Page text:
Bedtime. Why is bedtime always so bleeping awful?! First, there is the look of alarmed confusion that crosses their little faces. It’s as if I have spoken in a language that they have never heard before and they feel compelled to repeat “it’s bedtime?”
Next, the look of terrified horror. It’s as if I have just informed them that they will be walking across the Serengeti, alone, wearing Lady Gaga’s meat dress. Their bottom lips start to pout and quiver.
Then, their survival instincts kick in. Despite the fact that they ate all of their dinner, and dessert, they suddenly are obsessively driven to have more food. “But I’m still hungry!” they cry. As though they are going to be marooned on a deserted island without any hope of ever having access to food again. As though they hadn’t been ‘so full’ they had to be prompted to finish their vegetables at dinner.
They plead with me, in a hysterical, high pitched whine. They cite that I have stated in the past that “If you’re hungry you can always have a piece of fruit”. They look at me, with angry expectation, as they await my ruling. As if this same exact scenario hasn’t played out every single night for years.
“It’s bedtime.” I announce again, with a resigned sigh at the riot that is about to ensue. And despite the fact that I’m familiar with their gorilla warfare tactics, the amount of righteous indignation being thrown around the room makes me feel guiltier then a sinner in church. Which is sheer insanity!
The trip up the stairs is treated as a walk to the gallows. Seriously, if I was hanging a noose around them the looks of disdain couldn’t possibly rival the ones being thrown over their shoulders.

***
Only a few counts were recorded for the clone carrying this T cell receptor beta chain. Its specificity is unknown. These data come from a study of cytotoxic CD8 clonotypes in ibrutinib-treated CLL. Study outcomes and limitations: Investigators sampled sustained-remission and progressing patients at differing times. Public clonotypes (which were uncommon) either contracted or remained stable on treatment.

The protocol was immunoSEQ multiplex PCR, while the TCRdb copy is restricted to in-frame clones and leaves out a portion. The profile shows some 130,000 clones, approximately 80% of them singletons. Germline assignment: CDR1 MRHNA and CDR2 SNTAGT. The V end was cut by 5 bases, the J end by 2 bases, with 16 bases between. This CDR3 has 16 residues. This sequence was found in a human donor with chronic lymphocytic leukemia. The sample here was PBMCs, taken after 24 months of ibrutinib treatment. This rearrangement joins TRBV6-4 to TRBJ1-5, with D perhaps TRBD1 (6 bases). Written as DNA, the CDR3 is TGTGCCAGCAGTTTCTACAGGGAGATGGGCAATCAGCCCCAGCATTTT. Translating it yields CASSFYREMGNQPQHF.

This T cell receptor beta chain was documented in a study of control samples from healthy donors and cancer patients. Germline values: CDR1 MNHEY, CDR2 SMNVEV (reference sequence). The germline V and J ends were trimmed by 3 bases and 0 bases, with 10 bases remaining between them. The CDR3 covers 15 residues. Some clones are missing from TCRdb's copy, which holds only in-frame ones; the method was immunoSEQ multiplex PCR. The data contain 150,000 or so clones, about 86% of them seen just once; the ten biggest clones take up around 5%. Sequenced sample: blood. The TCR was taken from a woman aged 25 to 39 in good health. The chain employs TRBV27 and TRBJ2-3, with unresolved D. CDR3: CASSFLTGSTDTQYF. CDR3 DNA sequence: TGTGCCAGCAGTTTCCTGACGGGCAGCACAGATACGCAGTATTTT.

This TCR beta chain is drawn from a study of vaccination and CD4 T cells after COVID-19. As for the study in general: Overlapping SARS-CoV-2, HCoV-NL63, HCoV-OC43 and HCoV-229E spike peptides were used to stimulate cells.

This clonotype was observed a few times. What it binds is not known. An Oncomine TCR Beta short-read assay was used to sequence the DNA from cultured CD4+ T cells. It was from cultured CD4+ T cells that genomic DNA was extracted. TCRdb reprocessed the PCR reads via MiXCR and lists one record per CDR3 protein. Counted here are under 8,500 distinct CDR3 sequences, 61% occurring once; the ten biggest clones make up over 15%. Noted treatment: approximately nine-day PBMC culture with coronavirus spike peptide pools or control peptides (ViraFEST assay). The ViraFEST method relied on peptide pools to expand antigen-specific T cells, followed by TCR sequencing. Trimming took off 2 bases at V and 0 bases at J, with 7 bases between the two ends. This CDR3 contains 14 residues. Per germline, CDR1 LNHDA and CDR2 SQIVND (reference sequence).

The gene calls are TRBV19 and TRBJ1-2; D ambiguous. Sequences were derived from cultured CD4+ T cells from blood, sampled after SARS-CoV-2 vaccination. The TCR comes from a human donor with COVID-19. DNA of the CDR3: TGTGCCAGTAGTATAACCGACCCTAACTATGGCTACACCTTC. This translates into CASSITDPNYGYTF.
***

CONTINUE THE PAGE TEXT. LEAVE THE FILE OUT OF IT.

Teeth brushing is interrupted by declarations of how “not tired” they are. (It’s amazing that in Lexi's five years of existence she has never once been tired)
An ambitious and unrealistic stack of bedtime story books is piled on my bed. When I shut the book of the last story I’m going to tell that night, they suddenly fall back against the pillows as though they have been tasered, wriggling and crying out.
Something about being in their beds makes the thirst set in. Suddenly there are calls from up and down the hall requesting water. Despite the fact that I’m going to clear off half drunk glasses from the kitchen table, (they were ‘too full’ to finish off the last of their milk) they are inexplicably dying of dehydration.
And it’s dark. This observation from the seven year olds room. Which is then echoed from the five year olds room. As if this is some earth shattering phenomenon.
During goodnight kisses they cling to me. As if I will never see them again. As if I’m leaving them behind in a big, dark, scary, bear infested cave. Never mind they have night lights on. Or that I’m leaving the door open. Or that I’ve done a thorough closet monster check.
After I clean the kitchen and finally sit down on the couch I find myself glancing up the stairs. Hoping that, despite all the times I tell them, they know how much I love them. Hoping that no one comes back down the steps. Hoping that I can eventually learn to like wine because a glass has gotta be less calories then the ramekin of chocolate I’m about to eat. Who am I kidding? Probably two ramekins full.